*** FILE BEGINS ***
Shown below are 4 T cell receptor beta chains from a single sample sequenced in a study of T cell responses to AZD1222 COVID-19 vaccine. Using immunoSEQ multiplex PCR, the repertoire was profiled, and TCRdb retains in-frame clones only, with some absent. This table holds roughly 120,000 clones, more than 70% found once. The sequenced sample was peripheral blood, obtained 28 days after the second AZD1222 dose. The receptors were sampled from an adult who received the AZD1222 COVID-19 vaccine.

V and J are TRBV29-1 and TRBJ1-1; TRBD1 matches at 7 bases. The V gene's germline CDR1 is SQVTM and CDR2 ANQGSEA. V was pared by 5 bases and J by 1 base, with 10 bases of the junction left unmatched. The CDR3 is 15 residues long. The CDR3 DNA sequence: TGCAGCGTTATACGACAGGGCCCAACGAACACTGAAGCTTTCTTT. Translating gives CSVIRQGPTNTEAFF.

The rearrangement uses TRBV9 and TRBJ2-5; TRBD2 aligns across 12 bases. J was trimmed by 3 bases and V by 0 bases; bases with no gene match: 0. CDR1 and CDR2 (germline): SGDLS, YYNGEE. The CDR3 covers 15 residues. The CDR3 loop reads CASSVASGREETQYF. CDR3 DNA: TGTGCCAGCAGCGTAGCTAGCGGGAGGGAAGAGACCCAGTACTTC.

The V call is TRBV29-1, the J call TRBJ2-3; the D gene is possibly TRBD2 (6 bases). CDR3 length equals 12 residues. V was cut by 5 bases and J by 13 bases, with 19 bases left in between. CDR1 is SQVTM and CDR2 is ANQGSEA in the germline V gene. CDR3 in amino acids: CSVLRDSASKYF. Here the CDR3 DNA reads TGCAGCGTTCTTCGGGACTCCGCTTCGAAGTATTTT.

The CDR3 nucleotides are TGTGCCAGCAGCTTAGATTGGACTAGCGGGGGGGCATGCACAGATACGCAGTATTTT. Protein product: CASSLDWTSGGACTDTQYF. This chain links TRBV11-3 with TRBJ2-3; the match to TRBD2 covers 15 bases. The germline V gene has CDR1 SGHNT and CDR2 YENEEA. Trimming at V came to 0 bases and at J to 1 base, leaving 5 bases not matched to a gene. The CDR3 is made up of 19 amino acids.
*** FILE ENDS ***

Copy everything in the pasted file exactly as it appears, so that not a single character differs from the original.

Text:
Shown below are 4 T cell receptor beta chains from a single sample sequenced in a study of T cell responses to AZD1222 COVID-19 vaccine. Using immunoSEQ multiplex PCR, the repertoire was profiled, and TCRdb retains in-frame clones only, with some absent. This table holds roughly 120,000 clones, more than 70% found once. The sequenced sample was peripheral blood, obtained 28 days after the second AZD1222 dose. The receptors were sampled from an adult who received the AZD1222 COVID-19 vaccine.

V and J are TRBV29-1 and TRBJ1-1; TRBD1 matches at 7 bases. The V gene's germline CDR1 is SQVTM and CDR2 ANQGSEA. V was pared by 5 bases and J by 1 base, with 10 bases of the junction left unmatched. The CDR3 is 15 residues long. The CDR3 DNA sequence: TGCAGCGTTATACGACAGGGCCCAACGAACACTGAAGCTTTCTTT. Translating gives CSVIRQGPTNTEAFF.

The rearrangement uses TRBV9 and TRBJ2-5; TRBD2 aligns across 12 bases. J was trimmed by 3 bases and V by 0 bases; bases with no gene match: 0. CDR1 and CDR2 (germline): SGDLS, YYNGEE. The CDR3 covers 15 residues. The CDR3 loop reads CASSVASGREETQYF. CDR3 DNA: TGTGCCAGCAGCGTAGCTAGCGGGAGGGAAGAGACCCAGTACTTC.

The V call is TRBV29-1, the J call TRBJ2-3; the D gene is possibly TRBD2 (6 bases). CDR3 length equals 12 residues. V was cut by 5 bases and J by 13 bases, with 19 bases left in between. CDR1 is SQVTM and CDR2 is ANQGSEA in the germline V gene. CDR3 in amino acids: CSVLRDSASKYF. Here the CDR3 DNA reads TGCAGCGTTCTTCGGGACTCCGCTTCGAAGTATTTT.

The CDR3 nucleotides are TGTGCCAGCAGCTTAGATTGGACTAGCGGGGGGGCATGCACAGATACGCAGTATTTT. Protein product: CASSLDWTSGGACTDTQYF. This chain links TRBV11-3 with TRBJ2-3; the match to TRBD2 covers 15 bases. The germline V gene has CDR1 SGHNT and CDR2 YENEEA. Trimming at V came to 0 bases and at J to 1 base, leaving 5 bases not matched to a gene. The CDR3 is made up of 19 amino acids.